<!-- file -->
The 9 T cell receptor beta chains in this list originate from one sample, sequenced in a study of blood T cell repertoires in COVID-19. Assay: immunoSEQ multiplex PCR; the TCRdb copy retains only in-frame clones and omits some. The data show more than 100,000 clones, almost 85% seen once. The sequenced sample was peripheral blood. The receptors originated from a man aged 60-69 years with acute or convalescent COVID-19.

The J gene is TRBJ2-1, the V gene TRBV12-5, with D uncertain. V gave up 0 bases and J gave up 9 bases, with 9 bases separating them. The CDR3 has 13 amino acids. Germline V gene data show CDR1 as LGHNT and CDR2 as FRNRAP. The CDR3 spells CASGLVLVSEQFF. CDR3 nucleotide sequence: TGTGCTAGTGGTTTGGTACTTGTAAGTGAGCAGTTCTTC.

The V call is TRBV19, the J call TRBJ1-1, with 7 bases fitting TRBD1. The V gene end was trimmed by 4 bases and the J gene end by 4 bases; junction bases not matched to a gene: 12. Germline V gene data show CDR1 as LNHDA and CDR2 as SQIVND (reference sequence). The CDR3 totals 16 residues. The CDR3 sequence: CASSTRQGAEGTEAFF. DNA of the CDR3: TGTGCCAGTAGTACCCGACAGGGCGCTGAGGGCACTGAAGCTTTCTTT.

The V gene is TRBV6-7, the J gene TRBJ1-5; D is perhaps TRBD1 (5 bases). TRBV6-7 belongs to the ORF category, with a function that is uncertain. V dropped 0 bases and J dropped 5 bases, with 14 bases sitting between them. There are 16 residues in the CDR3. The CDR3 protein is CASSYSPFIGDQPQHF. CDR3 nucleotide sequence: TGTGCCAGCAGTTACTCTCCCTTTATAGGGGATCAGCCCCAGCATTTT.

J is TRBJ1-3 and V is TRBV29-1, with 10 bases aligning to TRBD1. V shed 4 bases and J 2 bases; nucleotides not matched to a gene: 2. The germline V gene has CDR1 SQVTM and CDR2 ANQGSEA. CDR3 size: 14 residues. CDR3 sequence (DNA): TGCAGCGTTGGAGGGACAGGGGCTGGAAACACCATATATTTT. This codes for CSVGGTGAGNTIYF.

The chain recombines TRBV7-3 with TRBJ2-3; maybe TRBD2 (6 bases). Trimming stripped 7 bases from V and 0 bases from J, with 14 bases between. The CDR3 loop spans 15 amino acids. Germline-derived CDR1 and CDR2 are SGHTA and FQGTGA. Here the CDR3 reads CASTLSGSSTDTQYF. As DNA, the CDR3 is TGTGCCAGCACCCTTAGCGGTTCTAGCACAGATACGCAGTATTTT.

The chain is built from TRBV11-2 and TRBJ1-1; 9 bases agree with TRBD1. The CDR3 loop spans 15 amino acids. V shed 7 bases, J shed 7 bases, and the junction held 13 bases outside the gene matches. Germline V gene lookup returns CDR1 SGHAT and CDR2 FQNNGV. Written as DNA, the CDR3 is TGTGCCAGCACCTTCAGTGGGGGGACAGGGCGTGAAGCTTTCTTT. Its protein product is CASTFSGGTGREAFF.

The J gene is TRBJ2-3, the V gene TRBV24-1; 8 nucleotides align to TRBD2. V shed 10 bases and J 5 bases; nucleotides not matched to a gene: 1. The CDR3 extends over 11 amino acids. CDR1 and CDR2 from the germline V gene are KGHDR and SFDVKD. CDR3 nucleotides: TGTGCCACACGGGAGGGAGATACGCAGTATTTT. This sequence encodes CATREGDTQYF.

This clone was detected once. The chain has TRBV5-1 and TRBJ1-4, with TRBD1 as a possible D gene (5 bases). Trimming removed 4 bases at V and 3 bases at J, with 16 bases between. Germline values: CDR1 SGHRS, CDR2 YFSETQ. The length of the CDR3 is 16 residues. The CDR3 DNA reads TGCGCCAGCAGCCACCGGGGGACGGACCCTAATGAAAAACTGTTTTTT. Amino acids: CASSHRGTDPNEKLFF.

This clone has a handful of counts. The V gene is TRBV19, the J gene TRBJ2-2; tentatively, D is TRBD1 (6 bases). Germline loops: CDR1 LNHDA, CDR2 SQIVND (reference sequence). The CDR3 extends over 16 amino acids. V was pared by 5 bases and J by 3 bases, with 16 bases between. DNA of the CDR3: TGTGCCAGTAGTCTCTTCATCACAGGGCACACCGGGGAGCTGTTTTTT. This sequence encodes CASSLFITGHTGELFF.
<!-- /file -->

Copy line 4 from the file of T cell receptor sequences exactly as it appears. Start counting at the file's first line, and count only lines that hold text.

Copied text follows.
The V gene is TRBV6-7, the J gene TRBJ1-5; D is perhaps TRBD1 (5 bases). TRBV6-7 belongs to the ORF category, with a function that is uncertain. V dropped 0 bases and J dropped 5 bases, with 14 bases sitting between them. There are 16 residues in the CDR3. The CDR3 protein is CASSYSPFIGDQPQHF. CDR3 nucleotide sequence: TGTGCCAGCAGTTACTCTCCCTTTATAGGGGATCAGCCCCAGCATTTT.